Another question was whether a bipartisan vote would be necessary.  Clinton answered that it would be nice to have, but not necessary, bringing up some economic reforms from his first term.  He also relayed an interesting story about his attempt at a healthcare reform bill when the Democrats didn’t have the house (his second term), and had Bob Dole ready to approve with some compromise, before higher ups in the Republican party wanted it stopped–and of course it never did go through.

All in all, ok speech, but much more impressive in the way he handled tough questions.

Dow tops 10,000

I know this blog post is a bit late.  I’ve been busy transitioning between two jobs in the greater organization, and also had a trip to Washington DC last week.  My time has been full, but enough with excuses. 

I certainly noticed when the DJIA got over the psychologically significant 10,000 mark on the 14th.  A very good question would be whether this will last.  Truthfully, I still don’t know.  Some commentators have mentioned that with the fall of the dollar, this doesn’t mean that it has really gone up.  But the truth is, the market is definitely up since the low of ~6500 (about 1000 higher than my predicted low of 5500).  I think a lot will depend on the second blow to the economy (commercial real estate bust and smaller banks going under).  IMHO, I don’t think it will go down, but not necessarily all the way down to 6500 again.  American companies (whether they employ that many Americans, or not) are through the worst and will do alright for a while.  A so-called jobless recovery.  It will be interesting to observe the next 3 months–the Christmas numbers will tell an interesting story.

Have we learned nothing from our southern neighbours?

I keep hearing these rumours about house prices going up again in Canada.  It seems that these low interest rates along with comments that the “recession is over” have boosted confidence with home buyers again.  30, 35 and 40 year mortgages are still being offered to potential buyers up here.

Have we learned nothing from the housing crash in the US?  It seems that the relative strength of Canadian banks, along with an increase of GDP has created a buying environment again.  But both of those facts cannot counteract the spectre of rising unemployment.  When you do not have a job, you cannot afford to make large house payments.  It’s as simple as that.  This article on (actually from September) reports on the rising house costs in certain Canadian markets, but provides some good analysis on why this will not last if mortgage rates start to rise.  Actually, judging by the comments, it does seem if many people do realize the problems ahead.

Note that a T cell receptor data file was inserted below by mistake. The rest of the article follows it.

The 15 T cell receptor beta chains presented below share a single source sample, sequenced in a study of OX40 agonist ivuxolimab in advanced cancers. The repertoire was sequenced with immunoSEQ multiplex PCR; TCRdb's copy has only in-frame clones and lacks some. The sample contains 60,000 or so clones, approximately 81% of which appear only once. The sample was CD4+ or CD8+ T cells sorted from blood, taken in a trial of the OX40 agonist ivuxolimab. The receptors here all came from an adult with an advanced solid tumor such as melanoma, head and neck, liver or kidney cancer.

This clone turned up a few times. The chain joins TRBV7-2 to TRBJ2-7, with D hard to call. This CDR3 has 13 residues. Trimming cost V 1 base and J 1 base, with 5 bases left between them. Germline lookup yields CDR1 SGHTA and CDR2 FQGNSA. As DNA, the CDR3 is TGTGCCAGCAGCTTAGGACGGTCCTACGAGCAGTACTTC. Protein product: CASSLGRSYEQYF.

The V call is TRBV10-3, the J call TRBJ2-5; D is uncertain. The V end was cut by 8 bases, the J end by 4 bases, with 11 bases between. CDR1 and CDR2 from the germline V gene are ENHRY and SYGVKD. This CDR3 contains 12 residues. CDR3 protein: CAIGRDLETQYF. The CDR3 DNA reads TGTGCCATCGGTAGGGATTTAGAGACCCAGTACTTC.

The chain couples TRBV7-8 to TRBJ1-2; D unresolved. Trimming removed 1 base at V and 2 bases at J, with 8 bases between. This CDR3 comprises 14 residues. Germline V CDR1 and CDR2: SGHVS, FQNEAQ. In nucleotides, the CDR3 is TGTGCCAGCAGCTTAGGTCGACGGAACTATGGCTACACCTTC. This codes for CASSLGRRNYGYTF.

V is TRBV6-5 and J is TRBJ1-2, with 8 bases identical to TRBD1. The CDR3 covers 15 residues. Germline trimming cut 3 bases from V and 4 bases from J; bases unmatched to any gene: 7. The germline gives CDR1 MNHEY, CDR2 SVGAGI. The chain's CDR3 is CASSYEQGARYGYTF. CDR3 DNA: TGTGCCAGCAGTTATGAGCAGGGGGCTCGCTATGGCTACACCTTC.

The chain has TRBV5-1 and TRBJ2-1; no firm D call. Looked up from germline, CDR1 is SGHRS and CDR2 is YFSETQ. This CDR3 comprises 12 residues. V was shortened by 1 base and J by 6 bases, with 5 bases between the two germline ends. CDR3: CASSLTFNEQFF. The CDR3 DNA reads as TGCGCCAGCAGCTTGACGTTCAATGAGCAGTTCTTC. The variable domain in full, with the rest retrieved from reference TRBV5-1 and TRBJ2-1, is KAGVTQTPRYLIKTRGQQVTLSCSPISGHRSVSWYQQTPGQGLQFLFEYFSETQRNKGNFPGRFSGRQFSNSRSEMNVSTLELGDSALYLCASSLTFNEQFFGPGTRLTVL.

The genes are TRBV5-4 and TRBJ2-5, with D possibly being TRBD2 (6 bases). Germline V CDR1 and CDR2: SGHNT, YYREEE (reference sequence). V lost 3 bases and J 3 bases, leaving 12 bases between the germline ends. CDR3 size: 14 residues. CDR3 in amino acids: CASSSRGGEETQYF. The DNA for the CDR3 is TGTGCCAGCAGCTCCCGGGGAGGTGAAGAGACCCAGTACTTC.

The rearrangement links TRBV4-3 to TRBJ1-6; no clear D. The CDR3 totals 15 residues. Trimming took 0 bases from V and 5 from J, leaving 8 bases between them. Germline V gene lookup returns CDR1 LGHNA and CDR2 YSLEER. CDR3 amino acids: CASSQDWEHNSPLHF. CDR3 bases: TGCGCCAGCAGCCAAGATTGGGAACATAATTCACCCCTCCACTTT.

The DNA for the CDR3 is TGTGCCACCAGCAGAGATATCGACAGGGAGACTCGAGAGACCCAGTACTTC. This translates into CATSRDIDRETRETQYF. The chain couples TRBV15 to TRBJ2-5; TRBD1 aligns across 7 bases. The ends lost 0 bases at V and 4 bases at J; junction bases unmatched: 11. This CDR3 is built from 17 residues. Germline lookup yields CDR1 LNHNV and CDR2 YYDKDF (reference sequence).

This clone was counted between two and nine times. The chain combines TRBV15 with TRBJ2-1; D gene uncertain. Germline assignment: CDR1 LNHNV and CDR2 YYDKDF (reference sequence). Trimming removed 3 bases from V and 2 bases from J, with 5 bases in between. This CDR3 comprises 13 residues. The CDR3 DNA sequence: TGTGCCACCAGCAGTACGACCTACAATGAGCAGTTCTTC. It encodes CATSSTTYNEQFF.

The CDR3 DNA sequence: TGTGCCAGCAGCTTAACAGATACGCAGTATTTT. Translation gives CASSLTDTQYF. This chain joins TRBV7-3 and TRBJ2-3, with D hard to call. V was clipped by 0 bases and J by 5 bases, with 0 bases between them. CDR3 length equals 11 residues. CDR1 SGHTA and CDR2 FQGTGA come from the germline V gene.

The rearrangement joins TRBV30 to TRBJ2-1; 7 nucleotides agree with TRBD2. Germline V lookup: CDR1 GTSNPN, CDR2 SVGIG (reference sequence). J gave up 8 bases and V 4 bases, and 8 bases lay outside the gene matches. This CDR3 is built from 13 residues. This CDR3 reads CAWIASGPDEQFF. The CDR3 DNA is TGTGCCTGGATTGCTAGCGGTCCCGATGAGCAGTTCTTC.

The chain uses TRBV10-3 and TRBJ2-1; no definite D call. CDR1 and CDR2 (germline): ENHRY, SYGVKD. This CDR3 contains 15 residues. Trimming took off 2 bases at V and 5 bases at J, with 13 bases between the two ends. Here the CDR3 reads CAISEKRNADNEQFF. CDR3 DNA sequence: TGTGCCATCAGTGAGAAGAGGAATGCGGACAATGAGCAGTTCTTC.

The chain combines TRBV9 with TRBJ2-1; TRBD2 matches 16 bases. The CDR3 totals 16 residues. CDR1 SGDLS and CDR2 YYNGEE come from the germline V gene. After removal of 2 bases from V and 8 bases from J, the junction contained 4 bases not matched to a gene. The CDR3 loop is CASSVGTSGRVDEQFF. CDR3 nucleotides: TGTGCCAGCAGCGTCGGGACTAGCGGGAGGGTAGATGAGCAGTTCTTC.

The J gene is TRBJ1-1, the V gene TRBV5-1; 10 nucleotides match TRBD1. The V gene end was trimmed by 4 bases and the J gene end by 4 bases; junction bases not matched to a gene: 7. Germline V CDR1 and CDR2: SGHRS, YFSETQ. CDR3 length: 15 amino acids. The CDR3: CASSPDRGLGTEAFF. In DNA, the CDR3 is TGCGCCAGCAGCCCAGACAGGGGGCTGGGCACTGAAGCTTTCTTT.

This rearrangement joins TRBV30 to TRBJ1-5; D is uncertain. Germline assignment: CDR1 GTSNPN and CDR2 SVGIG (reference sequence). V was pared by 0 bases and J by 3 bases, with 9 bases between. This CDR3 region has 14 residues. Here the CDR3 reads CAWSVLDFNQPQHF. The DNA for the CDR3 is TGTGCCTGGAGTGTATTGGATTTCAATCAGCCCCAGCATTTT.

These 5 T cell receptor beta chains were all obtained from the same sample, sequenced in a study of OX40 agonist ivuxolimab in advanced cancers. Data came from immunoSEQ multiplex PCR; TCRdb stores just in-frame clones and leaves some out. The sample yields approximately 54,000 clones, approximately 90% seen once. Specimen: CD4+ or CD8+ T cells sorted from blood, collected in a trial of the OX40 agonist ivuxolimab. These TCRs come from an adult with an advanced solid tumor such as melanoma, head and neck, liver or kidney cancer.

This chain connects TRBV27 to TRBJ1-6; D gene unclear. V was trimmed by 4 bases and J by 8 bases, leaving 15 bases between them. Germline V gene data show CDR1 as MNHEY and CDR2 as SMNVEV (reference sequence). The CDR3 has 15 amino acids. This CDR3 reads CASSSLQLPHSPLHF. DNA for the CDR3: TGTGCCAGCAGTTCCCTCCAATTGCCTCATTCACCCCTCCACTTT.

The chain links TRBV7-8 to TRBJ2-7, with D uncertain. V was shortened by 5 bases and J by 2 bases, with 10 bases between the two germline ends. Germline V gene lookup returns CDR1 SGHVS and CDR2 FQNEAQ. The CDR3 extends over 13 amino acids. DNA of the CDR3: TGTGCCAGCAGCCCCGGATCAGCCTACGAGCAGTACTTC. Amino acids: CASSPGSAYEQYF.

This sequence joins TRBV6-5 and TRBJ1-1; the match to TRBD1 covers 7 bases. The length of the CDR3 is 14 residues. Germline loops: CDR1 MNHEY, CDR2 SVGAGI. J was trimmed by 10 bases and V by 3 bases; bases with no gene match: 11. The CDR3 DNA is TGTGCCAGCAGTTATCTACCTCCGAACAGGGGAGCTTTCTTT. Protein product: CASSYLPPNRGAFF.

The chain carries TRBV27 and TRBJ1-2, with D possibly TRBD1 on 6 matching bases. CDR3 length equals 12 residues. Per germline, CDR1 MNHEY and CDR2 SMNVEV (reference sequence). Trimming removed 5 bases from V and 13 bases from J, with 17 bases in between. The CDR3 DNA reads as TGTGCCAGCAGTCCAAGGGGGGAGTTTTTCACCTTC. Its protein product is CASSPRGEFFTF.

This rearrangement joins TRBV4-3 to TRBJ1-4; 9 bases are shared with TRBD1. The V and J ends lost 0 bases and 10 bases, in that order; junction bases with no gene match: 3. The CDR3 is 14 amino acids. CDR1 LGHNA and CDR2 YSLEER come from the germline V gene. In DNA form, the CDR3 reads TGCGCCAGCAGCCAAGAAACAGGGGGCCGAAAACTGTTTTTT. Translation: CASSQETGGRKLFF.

And another blog post with some historical views.

I found this blog post (and the comments) from Edward Harrison on Seeking Alpha quite illuminating.  Although I do think the US has already printed too much money–too much debt from the Bush years–and may have to pay severely for it before they can think of printing much more.  Canada seems to be in a bit better shape–the Mulroney years were not quite as exuberant as the Reagan years, and I still think Paul Martin was one of the better finance ministers (thank goodness for those surpluses).

Some not so good job-loss numbers…

… from the NY Times.  American corporations seem to be in a wait and see mode while everything gets figured out.  See the chart here. 

Also a story on with a look at the overall effect to both Canada and the US.  Story here.

BTW, I do promise to put some good stats up here some time–can’t be doom and gloom all the time!